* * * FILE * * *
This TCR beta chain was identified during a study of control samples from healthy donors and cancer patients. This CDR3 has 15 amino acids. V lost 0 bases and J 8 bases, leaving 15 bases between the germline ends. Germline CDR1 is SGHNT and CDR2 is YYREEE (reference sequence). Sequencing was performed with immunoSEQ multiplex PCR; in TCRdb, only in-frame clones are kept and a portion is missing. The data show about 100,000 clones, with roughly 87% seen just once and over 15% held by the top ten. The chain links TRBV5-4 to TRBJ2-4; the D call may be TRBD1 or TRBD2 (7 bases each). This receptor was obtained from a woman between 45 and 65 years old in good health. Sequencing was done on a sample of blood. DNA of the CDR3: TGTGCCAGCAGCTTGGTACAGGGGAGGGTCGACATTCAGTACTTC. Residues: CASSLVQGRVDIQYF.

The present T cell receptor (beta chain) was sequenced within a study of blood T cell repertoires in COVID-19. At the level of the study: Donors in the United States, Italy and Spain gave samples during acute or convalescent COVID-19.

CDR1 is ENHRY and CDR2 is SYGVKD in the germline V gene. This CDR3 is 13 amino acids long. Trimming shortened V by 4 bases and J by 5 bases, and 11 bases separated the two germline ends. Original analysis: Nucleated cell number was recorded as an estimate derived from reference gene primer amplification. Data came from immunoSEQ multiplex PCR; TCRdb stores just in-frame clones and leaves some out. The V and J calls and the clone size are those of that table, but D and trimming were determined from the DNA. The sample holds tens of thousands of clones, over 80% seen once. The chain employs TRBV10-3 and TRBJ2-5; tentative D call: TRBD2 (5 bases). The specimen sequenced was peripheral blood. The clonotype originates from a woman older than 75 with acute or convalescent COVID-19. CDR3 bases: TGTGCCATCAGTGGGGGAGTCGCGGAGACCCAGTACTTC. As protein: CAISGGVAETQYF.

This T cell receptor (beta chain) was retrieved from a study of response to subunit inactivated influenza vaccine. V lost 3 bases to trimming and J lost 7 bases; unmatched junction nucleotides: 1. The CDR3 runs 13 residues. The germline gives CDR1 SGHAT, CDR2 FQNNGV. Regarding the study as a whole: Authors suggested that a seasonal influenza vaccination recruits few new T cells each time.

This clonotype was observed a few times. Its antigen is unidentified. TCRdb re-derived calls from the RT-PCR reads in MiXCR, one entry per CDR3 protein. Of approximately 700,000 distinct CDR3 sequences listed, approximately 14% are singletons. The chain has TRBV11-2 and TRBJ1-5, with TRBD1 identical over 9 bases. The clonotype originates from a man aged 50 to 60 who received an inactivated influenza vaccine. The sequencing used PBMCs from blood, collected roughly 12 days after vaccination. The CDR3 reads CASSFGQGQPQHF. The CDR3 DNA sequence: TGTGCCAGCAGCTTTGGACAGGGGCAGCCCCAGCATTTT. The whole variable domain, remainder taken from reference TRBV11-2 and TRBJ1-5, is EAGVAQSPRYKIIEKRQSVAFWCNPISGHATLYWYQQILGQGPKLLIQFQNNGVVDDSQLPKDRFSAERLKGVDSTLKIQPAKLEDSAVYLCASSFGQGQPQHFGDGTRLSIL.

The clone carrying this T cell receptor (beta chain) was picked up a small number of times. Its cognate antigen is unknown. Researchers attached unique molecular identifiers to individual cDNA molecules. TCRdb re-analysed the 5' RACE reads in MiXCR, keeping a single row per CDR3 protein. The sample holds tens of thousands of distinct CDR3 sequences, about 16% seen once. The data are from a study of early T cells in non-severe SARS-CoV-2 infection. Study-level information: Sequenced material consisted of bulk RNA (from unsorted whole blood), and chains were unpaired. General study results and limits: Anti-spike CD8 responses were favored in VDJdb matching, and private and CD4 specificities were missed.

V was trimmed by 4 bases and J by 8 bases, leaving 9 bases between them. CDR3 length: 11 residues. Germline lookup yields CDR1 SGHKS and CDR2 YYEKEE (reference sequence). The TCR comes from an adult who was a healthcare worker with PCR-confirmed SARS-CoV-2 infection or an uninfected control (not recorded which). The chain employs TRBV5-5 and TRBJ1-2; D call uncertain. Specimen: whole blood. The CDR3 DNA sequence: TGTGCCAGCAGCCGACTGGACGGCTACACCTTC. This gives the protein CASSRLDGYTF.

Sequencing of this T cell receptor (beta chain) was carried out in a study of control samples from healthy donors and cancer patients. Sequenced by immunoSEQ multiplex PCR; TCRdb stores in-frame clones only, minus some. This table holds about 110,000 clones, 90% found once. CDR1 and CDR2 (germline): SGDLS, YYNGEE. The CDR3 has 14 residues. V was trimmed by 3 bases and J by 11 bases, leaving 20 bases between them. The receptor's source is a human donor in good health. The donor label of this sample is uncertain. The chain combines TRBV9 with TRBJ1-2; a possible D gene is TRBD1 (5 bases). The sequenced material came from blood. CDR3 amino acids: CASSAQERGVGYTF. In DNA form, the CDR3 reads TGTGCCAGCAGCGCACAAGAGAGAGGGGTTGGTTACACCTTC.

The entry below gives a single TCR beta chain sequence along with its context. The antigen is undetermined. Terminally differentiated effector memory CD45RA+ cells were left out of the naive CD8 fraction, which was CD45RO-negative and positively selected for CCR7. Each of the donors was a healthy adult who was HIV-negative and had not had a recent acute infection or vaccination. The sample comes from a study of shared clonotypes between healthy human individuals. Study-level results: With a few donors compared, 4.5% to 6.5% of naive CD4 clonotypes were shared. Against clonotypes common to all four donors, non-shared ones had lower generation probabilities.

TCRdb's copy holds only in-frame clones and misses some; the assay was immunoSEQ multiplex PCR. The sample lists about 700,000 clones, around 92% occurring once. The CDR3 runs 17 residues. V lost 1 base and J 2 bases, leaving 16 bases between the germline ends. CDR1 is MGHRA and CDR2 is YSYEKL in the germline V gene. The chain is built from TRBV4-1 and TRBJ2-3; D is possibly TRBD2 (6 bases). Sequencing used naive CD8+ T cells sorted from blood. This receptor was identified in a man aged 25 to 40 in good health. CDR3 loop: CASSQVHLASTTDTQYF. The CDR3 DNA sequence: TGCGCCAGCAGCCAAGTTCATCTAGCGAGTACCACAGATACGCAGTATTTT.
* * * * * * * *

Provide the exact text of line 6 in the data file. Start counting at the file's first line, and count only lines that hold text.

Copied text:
The clone carrying this T cell receptor (beta chain) was picked up a small number of times. Its cognate antigen is unknown. Researchers attached unique molecular identifiers to individual cDNA molecules. TCRdb re-analysed the 5' RACE reads in MiXCR, keeping a single row per CDR3 protein. The sample holds tens of thousands of distinct CDR3 sequences, about 16% seen once. The data are from a study of early T cells in non-severe SARS-CoV-2 infection. Study-level information: Sequenced material consisted of bulk RNA (from unsorted whole blood), and chains were unpaired. General study results and limits: Anti-spike CD8 responses were favored in VDJdb matching, and private and CD4 specificities were missed.